Thursday 23rd June 2005


US envoy calls on business community: Sponsor Fulbright students now

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Ria Ali, from left, Nabeetha Nagalinagam, Carla Philips and Asha Williams, recipients of Fulbright scholarships at the Fulbright 2000 Awards programme last week.

Sponsors of the Fulbright programme.

Photos: Karla Ramoo


There is not enough investment in the human capital of T&T, says US Ambassador Roy Austin. He said while he has noticed an increase in the number of companies in the country, there has not been a corresponding increase in investment in its human resource.

“T&T manages to produce brilliant students with the potential of becoming future leaders who can make a valuable contribution to the country’s development,” Austin said last week.

“For a country like T&T to be a torchbearer in the region as it desires to be, and rightly so, given the wealth of natural resources that abound here, investment in its human capital is mandatory,” Austin said.

He made these remarks at a presentation ceremony of scholars at the Fulbright 2000 Program.

The programme, he said, was conceptualised for the purpose of developing the country’s human resources and by extension, the country.

It is mandatory that all Fulbright Scholars return to T&T for two years after they have completed their studies in the US, he noted.

Austin said the programme has had a good measure of success in attracting corporate sponsors and in identifying deserving students.

He said, though, in order to more closely approach or achieve optimum benefit for T&T, the country needs to substantially increase the number of corporations that are currently involved in this programme.

“The goal is that all the major corporations in T&T will one day embrace this programme and view it as an avenue for assisting this country’s status in as short a time as possible,” he said.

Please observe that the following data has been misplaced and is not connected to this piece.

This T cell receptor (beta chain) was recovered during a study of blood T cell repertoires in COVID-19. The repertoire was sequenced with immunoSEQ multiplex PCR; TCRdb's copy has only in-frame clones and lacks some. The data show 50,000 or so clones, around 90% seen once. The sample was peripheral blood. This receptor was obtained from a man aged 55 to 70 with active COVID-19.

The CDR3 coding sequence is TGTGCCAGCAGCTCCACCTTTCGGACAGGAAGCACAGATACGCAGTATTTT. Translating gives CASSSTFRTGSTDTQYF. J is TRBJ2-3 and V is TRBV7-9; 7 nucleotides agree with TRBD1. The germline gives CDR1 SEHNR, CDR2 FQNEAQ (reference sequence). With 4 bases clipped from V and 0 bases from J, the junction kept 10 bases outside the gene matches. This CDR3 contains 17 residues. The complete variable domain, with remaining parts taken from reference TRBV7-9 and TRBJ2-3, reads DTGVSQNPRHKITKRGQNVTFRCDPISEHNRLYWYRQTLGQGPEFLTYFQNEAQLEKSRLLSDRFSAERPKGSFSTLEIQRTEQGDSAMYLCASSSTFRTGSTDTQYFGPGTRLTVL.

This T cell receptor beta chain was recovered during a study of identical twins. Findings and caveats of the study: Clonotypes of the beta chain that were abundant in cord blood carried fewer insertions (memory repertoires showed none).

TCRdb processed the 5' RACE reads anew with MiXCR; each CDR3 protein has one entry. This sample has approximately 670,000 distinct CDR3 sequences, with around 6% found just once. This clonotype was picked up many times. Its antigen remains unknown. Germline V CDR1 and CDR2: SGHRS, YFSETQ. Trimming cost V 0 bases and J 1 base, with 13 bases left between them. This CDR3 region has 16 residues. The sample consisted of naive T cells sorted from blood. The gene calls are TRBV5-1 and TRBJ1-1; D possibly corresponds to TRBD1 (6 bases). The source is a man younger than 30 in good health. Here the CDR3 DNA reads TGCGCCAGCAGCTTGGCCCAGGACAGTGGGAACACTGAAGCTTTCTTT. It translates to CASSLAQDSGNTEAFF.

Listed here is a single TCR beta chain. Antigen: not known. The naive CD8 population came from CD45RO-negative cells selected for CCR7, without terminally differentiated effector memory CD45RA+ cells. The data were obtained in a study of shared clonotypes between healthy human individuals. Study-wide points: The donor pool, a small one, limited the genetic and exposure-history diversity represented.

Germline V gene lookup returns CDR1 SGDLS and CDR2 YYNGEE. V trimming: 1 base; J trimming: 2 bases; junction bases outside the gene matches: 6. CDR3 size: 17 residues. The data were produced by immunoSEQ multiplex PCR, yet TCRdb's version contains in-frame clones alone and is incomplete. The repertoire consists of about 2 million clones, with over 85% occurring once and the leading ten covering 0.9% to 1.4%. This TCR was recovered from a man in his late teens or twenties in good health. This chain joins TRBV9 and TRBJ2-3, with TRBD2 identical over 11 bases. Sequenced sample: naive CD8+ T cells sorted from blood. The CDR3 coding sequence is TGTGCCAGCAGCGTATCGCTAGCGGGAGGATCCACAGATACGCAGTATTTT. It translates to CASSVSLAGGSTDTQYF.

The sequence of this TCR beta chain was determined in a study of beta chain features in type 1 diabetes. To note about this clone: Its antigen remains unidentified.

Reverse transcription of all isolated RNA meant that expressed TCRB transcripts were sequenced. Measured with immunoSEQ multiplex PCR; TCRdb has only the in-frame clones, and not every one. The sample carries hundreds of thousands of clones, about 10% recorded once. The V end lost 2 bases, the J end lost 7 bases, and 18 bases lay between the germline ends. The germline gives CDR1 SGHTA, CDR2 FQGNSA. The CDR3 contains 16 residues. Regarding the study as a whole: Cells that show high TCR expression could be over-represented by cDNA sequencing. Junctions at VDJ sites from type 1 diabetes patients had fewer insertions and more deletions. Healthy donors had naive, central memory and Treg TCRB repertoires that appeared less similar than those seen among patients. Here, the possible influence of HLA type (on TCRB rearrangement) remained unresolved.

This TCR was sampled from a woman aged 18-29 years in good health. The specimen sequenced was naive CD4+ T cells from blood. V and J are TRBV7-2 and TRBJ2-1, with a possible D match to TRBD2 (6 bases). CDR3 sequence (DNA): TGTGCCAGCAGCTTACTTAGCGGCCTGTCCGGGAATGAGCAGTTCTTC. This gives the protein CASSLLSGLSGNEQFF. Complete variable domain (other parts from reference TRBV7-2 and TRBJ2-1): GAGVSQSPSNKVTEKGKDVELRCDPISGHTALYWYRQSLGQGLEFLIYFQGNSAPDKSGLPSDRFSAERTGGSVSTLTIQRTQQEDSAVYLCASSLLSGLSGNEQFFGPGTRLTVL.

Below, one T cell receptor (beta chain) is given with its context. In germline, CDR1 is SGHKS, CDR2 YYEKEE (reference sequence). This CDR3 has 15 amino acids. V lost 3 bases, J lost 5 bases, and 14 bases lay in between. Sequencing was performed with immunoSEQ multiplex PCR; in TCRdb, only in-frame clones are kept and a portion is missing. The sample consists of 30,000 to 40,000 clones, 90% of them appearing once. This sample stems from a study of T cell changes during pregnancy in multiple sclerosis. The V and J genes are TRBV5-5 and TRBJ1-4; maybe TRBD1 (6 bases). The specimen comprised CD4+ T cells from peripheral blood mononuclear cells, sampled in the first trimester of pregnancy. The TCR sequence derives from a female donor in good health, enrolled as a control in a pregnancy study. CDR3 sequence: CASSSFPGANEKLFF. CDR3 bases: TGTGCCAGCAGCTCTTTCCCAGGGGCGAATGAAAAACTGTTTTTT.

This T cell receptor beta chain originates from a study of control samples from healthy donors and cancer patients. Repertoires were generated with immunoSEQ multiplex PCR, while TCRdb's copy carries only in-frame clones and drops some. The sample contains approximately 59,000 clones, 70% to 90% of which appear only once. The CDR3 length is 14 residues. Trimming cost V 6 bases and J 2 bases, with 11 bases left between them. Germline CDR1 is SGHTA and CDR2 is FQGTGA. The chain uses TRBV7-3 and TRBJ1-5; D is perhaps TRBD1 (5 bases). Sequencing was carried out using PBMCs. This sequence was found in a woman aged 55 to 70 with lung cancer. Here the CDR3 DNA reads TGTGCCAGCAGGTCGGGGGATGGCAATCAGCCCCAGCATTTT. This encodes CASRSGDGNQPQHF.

Austin said while the traditional Fulbright scholarships are wholly sponsored by the US government, more could be done.

“My embassy colleagues and I, as well as the CEO’s of a few leading organisations that have recognised the importance of investing in this programme, have knocked on many corporate doors but to no avail,” he said.

One of the problems they have encountered from their detractors has been the cost of the scholarship which can easily fund more than one student in a local institution.

He said studying abroad gives students the opportunity to measure their academic worth on an international level.

“My message this evening to the corporations out there that have the potential but are not yet involved in this programme is: Please sponsor a student now.”

This year Dave Samaroo was awarded the Fulbright 2000 Atlantic Energy Scholarship for Energy Law; Stacey Dillon the Fulbright 2000 Bechtel Scholarship in Construction Engineering; Bevan Narinesingh, the Fulbright 2000 Central Bank Scholarship in Development Economics/Trade; and Terence Campbell, the Fulbright 2000 Tucker Energy Scholarship in Petroleum Engineering.

An additional six scholarships will be sponsored by the US government—Janelle Johnson, Ayana Phillips, Nabeetha Nagalingham, Richard Escalante, Eduardo Ali and Caryll Balliramp.

Promoting goodwill

The Fulbright Alumni Association of T&T (FAATT) was established in 1996 to further the ideals of the Fulbright Program in promoting international understanding, goodwill and peace among all countries and to actively contribute to the education of the leaders of tomorrow.

Its aims and objectives include fostering interaction among Fulbright Alumni in T&T, promoting links with Fulbright Alumni at regional and international levels and enhancing the professional development of members by organising and encouraging their participation in workshops, seminars and continuing professional development programmes relevant to the needs of its members.

President of the alumni association, Grace Les Fouris said it also facilitates Fulbright alumni from other regions on visits to, and travel within, the Caribbean region.

She said despite severe financial constraints, the Fulbright Alumni Association has successfully hosted a number of activities aimed at achieving these objectives.

This includes two conferences, on promoting global understanding, the other on preparing for the job market in the 21st century. They recently concluded a disaster preparedness workshop in April.

“In November of 2003 the association hosted Crossroads of the Americas, an evening of music and dance of T&T and some of our Latin American neighbours which turned out to be extremely enjoyable, and which, by popular demand, we propose to make an annual affair, the next being planned, on a grander scale, for September of this year,” she said.

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